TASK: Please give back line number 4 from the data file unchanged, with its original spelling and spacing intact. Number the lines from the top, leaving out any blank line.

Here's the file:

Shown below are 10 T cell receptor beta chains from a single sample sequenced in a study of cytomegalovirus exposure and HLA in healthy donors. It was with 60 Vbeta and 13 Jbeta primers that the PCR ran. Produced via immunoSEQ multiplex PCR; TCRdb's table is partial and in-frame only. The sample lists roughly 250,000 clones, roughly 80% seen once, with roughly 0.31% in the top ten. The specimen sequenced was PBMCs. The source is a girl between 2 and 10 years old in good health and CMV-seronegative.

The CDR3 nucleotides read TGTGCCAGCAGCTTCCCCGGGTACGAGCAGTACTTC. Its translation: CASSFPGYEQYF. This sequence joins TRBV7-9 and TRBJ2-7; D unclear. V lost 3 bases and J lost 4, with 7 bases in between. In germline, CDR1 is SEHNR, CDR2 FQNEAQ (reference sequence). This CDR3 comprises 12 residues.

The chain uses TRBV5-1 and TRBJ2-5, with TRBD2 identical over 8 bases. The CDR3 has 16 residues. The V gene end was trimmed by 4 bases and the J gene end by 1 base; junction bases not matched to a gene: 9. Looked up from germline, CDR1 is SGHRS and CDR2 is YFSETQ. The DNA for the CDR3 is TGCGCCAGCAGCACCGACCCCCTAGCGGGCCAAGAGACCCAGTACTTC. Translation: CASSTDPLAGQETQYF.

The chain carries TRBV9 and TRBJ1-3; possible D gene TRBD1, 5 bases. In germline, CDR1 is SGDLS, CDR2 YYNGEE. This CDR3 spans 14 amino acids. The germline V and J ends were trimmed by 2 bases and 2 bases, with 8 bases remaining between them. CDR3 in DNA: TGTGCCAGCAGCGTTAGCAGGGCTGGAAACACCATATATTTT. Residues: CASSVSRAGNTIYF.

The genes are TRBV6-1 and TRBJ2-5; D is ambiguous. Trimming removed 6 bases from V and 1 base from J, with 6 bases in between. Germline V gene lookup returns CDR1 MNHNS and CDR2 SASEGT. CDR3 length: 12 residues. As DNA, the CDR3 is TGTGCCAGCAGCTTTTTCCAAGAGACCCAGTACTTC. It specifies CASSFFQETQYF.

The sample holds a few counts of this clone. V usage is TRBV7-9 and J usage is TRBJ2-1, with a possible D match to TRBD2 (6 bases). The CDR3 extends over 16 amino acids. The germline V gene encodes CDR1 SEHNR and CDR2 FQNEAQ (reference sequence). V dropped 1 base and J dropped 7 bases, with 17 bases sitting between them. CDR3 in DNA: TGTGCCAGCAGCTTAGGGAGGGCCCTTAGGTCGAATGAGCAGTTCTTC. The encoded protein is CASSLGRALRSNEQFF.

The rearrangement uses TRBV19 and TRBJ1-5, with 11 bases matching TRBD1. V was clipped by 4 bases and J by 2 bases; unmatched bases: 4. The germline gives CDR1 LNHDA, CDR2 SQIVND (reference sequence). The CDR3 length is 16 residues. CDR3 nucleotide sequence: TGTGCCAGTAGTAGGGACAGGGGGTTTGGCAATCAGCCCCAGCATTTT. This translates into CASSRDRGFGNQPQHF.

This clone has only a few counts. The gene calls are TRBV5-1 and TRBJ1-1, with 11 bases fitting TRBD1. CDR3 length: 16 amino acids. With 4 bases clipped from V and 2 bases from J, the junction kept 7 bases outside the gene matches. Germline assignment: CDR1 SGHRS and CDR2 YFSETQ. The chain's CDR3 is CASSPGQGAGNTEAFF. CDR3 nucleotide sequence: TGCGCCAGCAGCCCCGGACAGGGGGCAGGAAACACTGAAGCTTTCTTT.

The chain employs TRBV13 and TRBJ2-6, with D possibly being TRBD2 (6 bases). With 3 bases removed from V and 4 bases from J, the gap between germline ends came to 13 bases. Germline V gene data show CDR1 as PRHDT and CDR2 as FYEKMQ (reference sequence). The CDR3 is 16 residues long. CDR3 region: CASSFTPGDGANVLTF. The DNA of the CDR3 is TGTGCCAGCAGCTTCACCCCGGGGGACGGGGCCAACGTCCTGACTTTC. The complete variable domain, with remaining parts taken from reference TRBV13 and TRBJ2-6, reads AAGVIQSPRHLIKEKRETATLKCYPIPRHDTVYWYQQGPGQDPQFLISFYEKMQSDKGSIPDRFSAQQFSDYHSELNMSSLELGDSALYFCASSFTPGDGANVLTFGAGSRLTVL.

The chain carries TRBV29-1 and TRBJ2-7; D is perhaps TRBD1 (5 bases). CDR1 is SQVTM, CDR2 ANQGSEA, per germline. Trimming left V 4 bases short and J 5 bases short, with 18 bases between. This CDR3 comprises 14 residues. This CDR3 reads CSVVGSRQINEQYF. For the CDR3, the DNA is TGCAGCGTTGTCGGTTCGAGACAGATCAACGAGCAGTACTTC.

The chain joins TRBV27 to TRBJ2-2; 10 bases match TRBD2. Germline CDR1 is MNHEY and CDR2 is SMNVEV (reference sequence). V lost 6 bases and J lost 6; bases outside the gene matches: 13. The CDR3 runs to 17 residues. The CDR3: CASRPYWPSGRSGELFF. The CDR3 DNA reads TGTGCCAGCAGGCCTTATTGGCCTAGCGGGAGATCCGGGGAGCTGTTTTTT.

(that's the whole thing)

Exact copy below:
The chain carries TRBV9 and TRBJ1-3; possible D gene TRBD1, 5 bases. In germline, CDR1 is SGDLS, CDR2 YYNGEE. This CDR3 spans 14 amino acids. The germline V and J ends were trimmed by 2 bases and 2 bases, with 8 bases remaining between them. CDR3 in DNA: TGTGCCAGCAGCGTTAGCAGGGCTGGAAACACCATATATTTT. Residues: CASSVSRAGNTIYF.